It’s been nearly five years since the blinding Fitzgeraldian spectacle of Baz Luhrmann’s The Great Gatsby reignited a popular obsession with the 1920s, and if metastasizing Gatsby-themed parties and Zelda-inspired TV series are any indication, Americans remain hooked. “The Jazz Age: American Style in the 1920s,” now at Cooper Hewitt, makes a strong case for why the decade still dazzles: Despite nearly a century of time in between, no other design period speaks as directly to contemporary tastes.
The first museum show dedicated exclusively to 1920s design, “The Jazz Age” is a collaboration between Cooper Hewitt and the Cleveland Museum of Art, to which the exhibit decamps on August 20. According to Sarah Coffin, who organized things on the Cooper Hewitt side, the idea arose spontaneously as she and her colleagues sorted through the collection during Cooper Hewitt’s recent years-long renovation and noticed a lot of acquisitions from the period; accordingly, about a third of “The Jazz Age” was sourced in-house. To try to make sense of these and the other 250 or so objects on display, Coffin and the Cleveland Museum’s Stephen Harrison proffer six official themes (which, for an exhibition of this size, is about three too many): The Persistence of Traditional “Good Taste,” A New Look for Familiar Forms, Bending the Rules, A Smaller World, Abstraction and Reinvention, and Toward a Machine Age. When you visit (and do visit), put them out of your mind; the pieces here need no explanation for the weight of their beauty to fully settle.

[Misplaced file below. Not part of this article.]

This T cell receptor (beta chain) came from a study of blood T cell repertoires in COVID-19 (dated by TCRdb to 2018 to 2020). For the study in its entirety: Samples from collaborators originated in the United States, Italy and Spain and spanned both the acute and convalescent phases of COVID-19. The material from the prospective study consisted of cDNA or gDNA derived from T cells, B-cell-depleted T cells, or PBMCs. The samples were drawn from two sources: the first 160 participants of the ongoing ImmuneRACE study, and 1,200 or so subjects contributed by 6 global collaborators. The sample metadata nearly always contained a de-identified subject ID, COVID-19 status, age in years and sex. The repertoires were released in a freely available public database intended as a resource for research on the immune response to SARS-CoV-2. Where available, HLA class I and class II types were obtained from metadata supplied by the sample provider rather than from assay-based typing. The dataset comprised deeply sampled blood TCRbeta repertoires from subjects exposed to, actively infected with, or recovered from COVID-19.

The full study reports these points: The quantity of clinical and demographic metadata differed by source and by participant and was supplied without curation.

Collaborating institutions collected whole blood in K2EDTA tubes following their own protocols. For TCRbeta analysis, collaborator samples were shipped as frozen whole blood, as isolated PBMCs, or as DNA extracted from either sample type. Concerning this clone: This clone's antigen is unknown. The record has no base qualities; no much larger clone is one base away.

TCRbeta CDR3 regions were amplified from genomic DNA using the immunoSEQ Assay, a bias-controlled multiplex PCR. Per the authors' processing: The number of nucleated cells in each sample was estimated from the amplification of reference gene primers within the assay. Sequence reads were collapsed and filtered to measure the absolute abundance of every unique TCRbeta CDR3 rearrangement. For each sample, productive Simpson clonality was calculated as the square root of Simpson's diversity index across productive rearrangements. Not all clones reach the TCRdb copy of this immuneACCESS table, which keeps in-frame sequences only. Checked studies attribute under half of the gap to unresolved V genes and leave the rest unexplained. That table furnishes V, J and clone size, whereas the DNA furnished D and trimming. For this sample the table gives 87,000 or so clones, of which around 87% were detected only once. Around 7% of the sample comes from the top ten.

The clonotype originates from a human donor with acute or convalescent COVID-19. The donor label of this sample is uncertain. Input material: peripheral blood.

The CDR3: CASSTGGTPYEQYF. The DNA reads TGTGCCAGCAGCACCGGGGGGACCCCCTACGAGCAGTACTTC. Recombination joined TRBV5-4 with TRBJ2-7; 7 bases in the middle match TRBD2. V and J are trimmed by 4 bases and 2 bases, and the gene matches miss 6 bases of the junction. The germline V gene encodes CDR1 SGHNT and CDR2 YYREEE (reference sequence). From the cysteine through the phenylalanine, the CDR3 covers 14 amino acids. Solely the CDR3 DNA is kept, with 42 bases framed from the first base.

On the third floor, smartly considered tableaux narrate the unprecedented flow of ideas between designers, cultures, and mediums that emerged as modernity swept the globe. In one presentation, triads of vertical lines in an Edward McKnight Kauffer carpet mirror the rigid grid of a blond-on-black desk set by influential Austrian designer Paul T. Frankl (who helped decorate a likely-now-dismantled modernist room for Mar-a-Lago). Nearby, the jaggedly ascending panels of a solid metallic screen lead to Rachel Hartley’s dreamy 1933 painting of the Chrysler Building — a bit on the nose, but no less striking for it.
Individual gems abound, too; Art Deco design was, among other things, really cool. In a Prohibition-era side-eye toward the U.S., master couturier Jean Patou designed a perfume set that mimics a cocktail bar, with four “vermouth” scents for the wearer to blend. A few well-placed pieces of fashion design highlight the scandal in which Jazz Age women reveled by asserting their freedom to move, whether via a shorter hemline or, in the case of a Liberty of London dress, triangular neckline cutouts that expose the collarbone and just a hint of bust. The only thing missing here is the music. There is, it turns out, very little jazz in “The Jazz Age.”
Things take a turn downstairs, where the exhibition suffers from perplexing presentation. A stunning screen, backed in rich blue velvet, depicts a nude (inspired by Josephine Baker) playing the violin. It’s so arresting it graces the cover of the exhibition catalog, but that’s somewhat less true of its reverse, which offers the unadorned wrong side of the velvet and undercuts a bit of the grandeur. Throughout the floor, assemblages of pottery, glasswork, and homewares like table lamps are spaced far apart in cavernous vitrines, where they drown in empty, bright-white space; perhaps the curators were afraid that grouping the pieces closer together would blunt their impact. Of course, any of the cultural figures who tower over the decade — Stein, Picasso, Fitzgerald — might scoff at such an impulse.
That’s the thing about the 1920s: They overwhelmed. The era was not at all about modesty or restraint. Buildings soared, cars stretched, blocky angles cohabited with blooming curves. Design was thrillingly inconsistent (something that the show, at times unintentionally, illustrates well). We love to look back at this decade because it was bursting with abandon. In presenting the evidence of this freedom haphazardly, the exhibition occasionally drains the life from the objects that accompanied Americans through a lively time. For the most part, though, “The Jazz Age” animates its inert subjects into seductive characters thoughtfully placed into revealing conversation. Take some time to listen in.